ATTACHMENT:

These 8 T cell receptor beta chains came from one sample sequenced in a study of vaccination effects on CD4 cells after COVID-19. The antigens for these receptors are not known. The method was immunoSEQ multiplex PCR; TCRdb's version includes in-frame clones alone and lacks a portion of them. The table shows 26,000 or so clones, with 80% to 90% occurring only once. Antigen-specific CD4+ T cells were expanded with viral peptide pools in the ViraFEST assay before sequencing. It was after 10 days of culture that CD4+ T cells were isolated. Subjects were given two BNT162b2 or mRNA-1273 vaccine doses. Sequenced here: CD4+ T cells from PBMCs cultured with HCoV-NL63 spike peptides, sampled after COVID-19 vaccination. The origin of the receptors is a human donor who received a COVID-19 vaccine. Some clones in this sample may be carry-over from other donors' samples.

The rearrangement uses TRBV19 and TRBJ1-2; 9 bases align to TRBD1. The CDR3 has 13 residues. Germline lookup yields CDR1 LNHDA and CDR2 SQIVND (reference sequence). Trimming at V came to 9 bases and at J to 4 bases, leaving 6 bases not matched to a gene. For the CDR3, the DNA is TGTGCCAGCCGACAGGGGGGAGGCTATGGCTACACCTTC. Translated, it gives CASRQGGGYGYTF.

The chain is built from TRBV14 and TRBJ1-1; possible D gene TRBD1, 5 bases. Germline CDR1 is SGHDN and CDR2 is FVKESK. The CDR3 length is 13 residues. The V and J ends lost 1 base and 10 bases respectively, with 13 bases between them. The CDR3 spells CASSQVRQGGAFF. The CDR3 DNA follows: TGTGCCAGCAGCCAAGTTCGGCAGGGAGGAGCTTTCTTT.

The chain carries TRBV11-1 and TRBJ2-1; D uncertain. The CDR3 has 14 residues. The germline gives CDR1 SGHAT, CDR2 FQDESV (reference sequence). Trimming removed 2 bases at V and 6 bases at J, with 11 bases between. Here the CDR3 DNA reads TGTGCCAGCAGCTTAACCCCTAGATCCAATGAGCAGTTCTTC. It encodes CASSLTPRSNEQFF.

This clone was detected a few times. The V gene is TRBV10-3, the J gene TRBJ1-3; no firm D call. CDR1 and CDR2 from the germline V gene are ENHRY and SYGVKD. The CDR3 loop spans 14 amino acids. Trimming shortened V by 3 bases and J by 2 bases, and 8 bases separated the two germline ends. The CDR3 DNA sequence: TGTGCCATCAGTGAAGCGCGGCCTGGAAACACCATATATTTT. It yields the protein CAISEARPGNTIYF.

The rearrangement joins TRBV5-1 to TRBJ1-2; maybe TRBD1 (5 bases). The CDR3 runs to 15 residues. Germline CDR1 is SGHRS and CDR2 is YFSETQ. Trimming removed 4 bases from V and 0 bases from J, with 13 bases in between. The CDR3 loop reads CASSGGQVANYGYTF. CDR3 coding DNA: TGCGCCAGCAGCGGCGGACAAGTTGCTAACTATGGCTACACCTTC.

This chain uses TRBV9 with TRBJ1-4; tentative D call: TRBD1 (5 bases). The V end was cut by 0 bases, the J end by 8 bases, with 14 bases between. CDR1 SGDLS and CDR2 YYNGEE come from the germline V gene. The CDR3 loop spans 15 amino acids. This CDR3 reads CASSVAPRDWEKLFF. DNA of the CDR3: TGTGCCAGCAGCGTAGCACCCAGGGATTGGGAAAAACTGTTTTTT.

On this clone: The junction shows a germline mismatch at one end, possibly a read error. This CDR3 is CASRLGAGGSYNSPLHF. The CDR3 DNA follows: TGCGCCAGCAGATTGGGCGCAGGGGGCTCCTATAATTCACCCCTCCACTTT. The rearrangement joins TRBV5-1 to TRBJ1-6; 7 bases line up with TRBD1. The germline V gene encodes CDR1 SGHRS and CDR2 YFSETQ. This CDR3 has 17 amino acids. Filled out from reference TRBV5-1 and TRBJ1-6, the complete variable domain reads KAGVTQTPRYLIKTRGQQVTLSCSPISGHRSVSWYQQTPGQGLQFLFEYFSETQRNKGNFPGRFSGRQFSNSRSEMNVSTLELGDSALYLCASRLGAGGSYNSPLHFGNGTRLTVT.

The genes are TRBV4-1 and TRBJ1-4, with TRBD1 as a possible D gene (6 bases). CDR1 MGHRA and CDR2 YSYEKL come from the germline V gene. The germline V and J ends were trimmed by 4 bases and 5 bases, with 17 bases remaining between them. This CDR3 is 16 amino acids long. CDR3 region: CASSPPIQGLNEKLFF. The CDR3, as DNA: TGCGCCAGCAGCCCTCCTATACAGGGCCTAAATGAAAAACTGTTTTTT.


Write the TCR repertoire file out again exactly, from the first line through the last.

These 8 T cell receptor beta chains came from one sample sequenced in a study of vaccination effects on CD4 cells after COVID-19. The antigens for these receptors are not known. The method was immunoSEQ multiplex PCR; TCRdb's version includes in-frame clones alone and lacks a portion of them. The table shows 26,000 or so clones, with 80% to 90% occurring only once. Antigen-specific CD4+ T cells were expanded with viral peptide pools in the ViraFEST assay before sequencing. It was after 10 days of culture that CD4+ T cells were isolated. Subjects were given two BNT162b2 or mRNA-1273 vaccine doses. Sequenced here: CD4+ T cells from PBMCs cultured with HCoV-NL63 spike peptides, sampled after COVID-19 vaccination. The origin of the receptors is a human donor who received a COVID-19 vaccine. Some clones in this sample may be carry-over from other donors' samples.

The rearrangement uses TRBV19 and TRBJ1-2; 9 bases align to TRBD1. The CDR3 has 13 residues. Germline lookup yields CDR1 LNHDA and CDR2 SQIVND (reference sequence). Trimming at V came to 9 bases and at J to 4 bases, leaving 6 bases not matched to a gene. For the CDR3, the DNA is TGTGCCAGCCGACAGGGGGGAGGCTATGGCTACACCTTC. Translated, it gives CASRQGGGYGYTF.

The chain is built from TRBV14 and TRBJ1-1; possible D gene TRBD1, 5 bases. Germline CDR1 is SGHDN and CDR2 is FVKESK. The CDR3 length is 13 residues. The V and J ends lost 1 base and 10 bases respectively, with 13 bases between them. The CDR3 spells CASSQVRQGGAFF. The CDR3 DNA follows: TGTGCCAGCAGCCAAGTTCGGCAGGGAGGAGCTTTCTTT.

The chain carries TRBV11-1 and TRBJ2-1; D uncertain. The CDR3 has 14 residues. The germline gives CDR1 SGHAT, CDR2 FQDESV (reference sequence). Trimming removed 2 bases at V and 6 bases at J, with 11 bases between. Here the CDR3 DNA reads TGTGCCAGCAGCTTAACCCCTAGATCCAATGAGCAGTTCTTC. It encodes CASSLTPRSNEQFF.

This clone was detected a few times. The V gene is TRBV10-3, the J gene TRBJ1-3; no firm D call. CDR1 and CDR2 from the germline V gene are ENHRY and SYGVKD. The CDR3 loop spans 14 amino acids. Trimming shortened V by 3 bases and J by 2 bases, and 8 bases separated the two germline ends. The CDR3 DNA sequence: TGTGCCATCAGTGAAGCGCGGCCTGGAAACACCATATATTTT. It yields the protein CAISEARPGNTIYF.

The rearrangement joins TRBV5-1 to TRBJ1-2; maybe TRBD1 (5 bases). The CDR3 runs to 15 residues. Germline CDR1 is SGHRS and CDR2 is YFSETQ. Trimming removed 4 bases from V and 0 bases from J, with 13 bases in between. The CDR3 loop reads CASSGGQVANYGYTF. CDR3 coding DNA: TGCGCCAGCAGCGGCGGACAAGTTGCTAACTATGGCTACACCTTC.

This chain uses TRBV9 with TRBJ1-4; tentative D call: TRBD1 (5 bases). The V end was cut by 0 bases, the J end by 8 bases, with 14 bases between. CDR1 SGDLS and CDR2 YYNGEE come from the germline V gene. The CDR3 loop spans 15 amino acids. This CDR3 reads CASSVAPRDWEKLFF. DNA of the CDR3: TGTGCCAGCAGCGTAGCACCCAGGGATTGGGAAAAACTGTTTTTT.

On this clone: The junction shows a germline mismatch at one end, possibly a read error. This CDR3 is CASRLGAGGSYNSPLHF. The CDR3 DNA follows: TGCGCCAGCAGATTGGGCGCAGGGGGCTCCTATAATTCACCCCTCCACTTT. The rearrangement joins TRBV5-1 to TRBJ1-6; 7 bases line up with TRBD1. The germline V gene encodes CDR1 SGHRS and CDR2 YFSETQ. This CDR3 has 17 amino acids. Filled out from reference TRBV5-1 and TRBJ1-6, the complete variable domain reads KAGVTQTPRYLIKTRGQQVTLSCSPISGHRSVSWYQQTPGQGLQFLFEYFSETQRNKGNFPGRFSGRQFSNSRSEMNVSTLELGDSALYLCASRLGAGGSYNSPLHFGNGTRLTVT.

The genes are TRBV4-1 and TRBJ1-4, with TRBD1 as a possible D gene (6 bases). CDR1 MGHRA and CDR2 YSYEKL come from the germline V gene. The germline V and J ends were trimmed by 4 bases and 5 bases, with 17 bases remaining between them. This CDR3 is 16 amino acids long. CDR3 region: CASSPPIQGLNEKLFF. The CDR3, as DNA: TGCGCCAGCAGCCCTCCTATACAGGGCCTAAATGAAAAACTGTTTTTT.